Saturday, July 04, 2015

Advertise with us

Special needs students prepare for workforce (video)

By Carolina Astrain
Nov. 7, 2013 at 5:07 a.m.
Updated Nov. 8, 2013 at 5:08 a.m.

Caryl Todd, activity director with La Villa Rehabilitation and Healthcare Center, grabs Victoria West senior Ashley Green, 19, in a hug, congratulating her as students with the special needs training program leave the nursing home for the day. The students in the training program spent some time with Todd learning how to work with the residents. "They (the students) lit up their life, too," Todd said.

Ashley Green giggled as she was handed a graduation certificate from Victoria Mayor Paul Polasek on Thursday afternoon.

"I love this," Green, 19, said. "It's wonderful."

Green was one of four special needs students from Victoria West High awarded a certificate of accomplishment after taking part in a four-week Building Communities workforce preparation training program at La Villa Rehabilitation and Healthcare Center.

West students Jesse Rodriguez, Lauren Freeman and Corey Kalmus also were recognized for completing the program.

Rodriguez, 18, who wore a black leather jacket at the ceremony, posed with his teachers and the mayor for photographs after the ceremony.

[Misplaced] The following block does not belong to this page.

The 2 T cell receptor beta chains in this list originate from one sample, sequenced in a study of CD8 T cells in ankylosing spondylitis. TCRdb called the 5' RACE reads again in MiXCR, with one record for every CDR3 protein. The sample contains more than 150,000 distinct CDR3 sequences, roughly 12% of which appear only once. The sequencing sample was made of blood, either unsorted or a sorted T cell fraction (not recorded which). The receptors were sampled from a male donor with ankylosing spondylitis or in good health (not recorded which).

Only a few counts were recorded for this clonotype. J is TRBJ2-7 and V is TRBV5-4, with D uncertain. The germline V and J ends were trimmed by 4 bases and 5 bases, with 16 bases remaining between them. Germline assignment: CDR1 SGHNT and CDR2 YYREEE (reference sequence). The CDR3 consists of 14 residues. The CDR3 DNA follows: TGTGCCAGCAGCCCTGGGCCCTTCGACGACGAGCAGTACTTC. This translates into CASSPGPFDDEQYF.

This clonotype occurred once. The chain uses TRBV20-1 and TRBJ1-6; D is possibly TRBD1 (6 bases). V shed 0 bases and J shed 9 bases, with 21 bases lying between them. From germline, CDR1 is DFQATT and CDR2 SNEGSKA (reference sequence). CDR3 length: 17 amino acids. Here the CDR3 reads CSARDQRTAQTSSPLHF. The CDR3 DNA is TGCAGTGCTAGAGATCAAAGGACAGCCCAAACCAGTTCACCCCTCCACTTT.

"It's been good," said Rachel Ortiz, 41, Rodriguez's mother, before the Thursday afternoon ceremony. "I'm proud of him for accomplishing his goal."

In his speech, Polasek told the students to maintain a cool head when confronted with challenges.

"It takes a lot of patience to be in the workforce," Polasek said. "It's important to wade through it all to reach your objective."

The Building Communities partnership began as a collaborative effort between La Villa, the Victoria school district, Amazing Grace Consultants and the Department of Assistive and Rehabilitative Services.

Pastor Larry Green, the owner of Amazing Grace Consultants, chaplain of Hospice of South Texas and founder of God's Church of Restoration, also spoke during the ceremony.

"Sometimes, people don't want to work with people with special needs," the pastor said. "And it's a shame because these young people here have a heart to work."

This was the partnership's pilot program, said Mary Jane Arredondo, La Villa administrator.

The students qualified after being identified as high-functioning special needs students able to learn new skills, Arredondo said.

"We wanted to work with a small group of students to see how it was going to work out," Arredondo said. "We're planning on opening it up to more students."

During the pastor's speech, Freeman gave one of her fellow graduates a high-five.

"It took a lot of different parts to make it work," the pastor said. "I'd like to see other businesses wanting to work with not just high school students but with all people with special needs or disabilities."

Ashley Green's grandfather, Robert Pfeil, stood next to her, beaming with pride.

"I'm very proud of her," Pfeil said. "For the last two years, she's been talking about working."



Powered By AdvocateDigitalMedia